The need for unconditional love is the most primary of human emotional needs. Children will inevitably do things that don’t please their parents, and those will need to be addressed. But poor behavior does not change the fact that we love them, accept them as they are and seek the best for them.
In Old Testament times God spoke through the voice of His prophet Isaiah, reminding Israel that He had not forgotten His people. “Can a woman forget her nursing child, and not have compassion on the son of her womb? Surely they may forget, yet I will not forget you,” He told them (Is. 49:15). What a stunning statement of love. God uses an illustration of one of the most powerful forces of nature—maternal love and care—to describe the intensity of His love for His people.
Of course He is asking a rhetorical question. It is unthinkable for a mother to forget her nursing baby. But God says that even if a mother did forget, He would never forget His chosen people. The relationship of God with Israel shows the ultimate in unconditional love. Though His people failed Him time and time again, He continued to forgive, discipline and draw them back to Himself. May God give us the grace to do the same with our own children.
Raising spiritually and emotionally healthy children takes wisdom, energy and a great deal of prayer. But your task will be easier if you include the principles of respect, grace, self-esteem, excellence and unconditional love in your training—no matter what sayings you use to incorporate them.
Susie Hawkins served as the director of women’s ministry at Prestonwood Baptist Church in Dallas and has 30 years’ experience as a minister’s wife. She is the author of From One Ministry Wife to Another and is married to O.S. Hawkins, president of GuideStone Financial Resources.
Statistics prove that millions of Christians worldwide are leaving mainline denominations and adopting more charismatic/Pentecostal elements. How can a pastor help to guide these believers into a faith that’s both Spirit-filled and biblically grounded?
Most churches don’t take attendance and ask people where they come from when they first walk through their doors. If they did, they might be shocked and surprised to find that the rank-and-file charismatic church in America is no longer filled only with those who grew up in these kinds of churches. More and more our sanctuaries are being populated with Baptists, Methodists, Lutherans, and the most recent newcomers—Catholics.
They are coming in large numbers in search of a God who’s real and a place where He’ll show up in a way they have never experienced before. They’ve found something genuine in our churches, something beyond just another great Bible-based sermon, and are sensing His presence as never before—and they can’t get enough.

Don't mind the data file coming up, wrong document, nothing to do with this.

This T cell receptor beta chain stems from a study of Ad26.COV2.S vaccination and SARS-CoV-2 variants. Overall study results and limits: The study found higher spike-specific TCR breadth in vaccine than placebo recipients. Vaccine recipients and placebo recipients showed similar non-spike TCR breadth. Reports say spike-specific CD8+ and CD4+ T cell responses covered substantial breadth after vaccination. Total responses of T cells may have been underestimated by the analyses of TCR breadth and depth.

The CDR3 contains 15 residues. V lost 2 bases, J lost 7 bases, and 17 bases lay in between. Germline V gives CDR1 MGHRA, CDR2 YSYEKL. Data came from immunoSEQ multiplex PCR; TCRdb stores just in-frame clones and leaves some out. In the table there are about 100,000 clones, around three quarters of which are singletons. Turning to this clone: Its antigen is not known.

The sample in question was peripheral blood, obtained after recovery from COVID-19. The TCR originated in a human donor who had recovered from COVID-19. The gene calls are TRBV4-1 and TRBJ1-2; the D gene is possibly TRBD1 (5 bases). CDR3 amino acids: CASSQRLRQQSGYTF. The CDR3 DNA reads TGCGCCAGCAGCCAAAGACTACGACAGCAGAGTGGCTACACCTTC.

But problems sometimes arise when these precious newcomers want to move from the pew to the service ranks, or from attendee to member or leader. Many of them get tripped up, cast off or disillusioned as they encounter the doctrine behind the movement—a doctrine that flies in the face of everything they’ve ever been taught or thought to be true about who God is and what He has to say about all the charismatic “stuff.”
It is critical that churches and church leaders be spiritually sensitive regarding these transplants because for some, there is more at stake than the loss of a great religious experience. Some have been baptized as babies or confirmed as children and believe their place in eternity is secure, yet they’ve never had a true salvation experience or asked the King of kings to come in and be their Savior and Lord.
So how do we help them? As I have studied this situation during the last several years I have found that there are two key issues that surface again and again. The first is salvation, and the second is anything related to the Spirit-filled life: baptism in the Holy Spirit, tongues, healing and even the lifting of hands in worship.
The first issue, salvation, is the most important and pressing. It is possible for a person to love God, worship Him and in some sense look like a Christian, while never acknowledging God’s Son, Jesus Christ. Such a person is just as lost as the one who has never darkened the door of a church. You must interact with newcomers to find out where they are on their spiritual journeys: Ask the hard questions, explain and teach.
Listen to see if they use the name of Jesus or if they want to talk only about their love of God. Never forget that there is just one name given under heaven by which a man or woman can be saved, and that is “Jesus.”
There are two catch-points built into most churches: your membership process and your volunteer orientation or assimilation process. I realize that not all churches encourage membership, but hopefully all of us are doing some kind of screening and training of our volunteers and lay leaders.
These processes provide great opportunities to ask the harder questions about salvation and determine whether the most important decision they will ever need to make has been made. If it has not, then you will be able to ensure that they make it right then and there.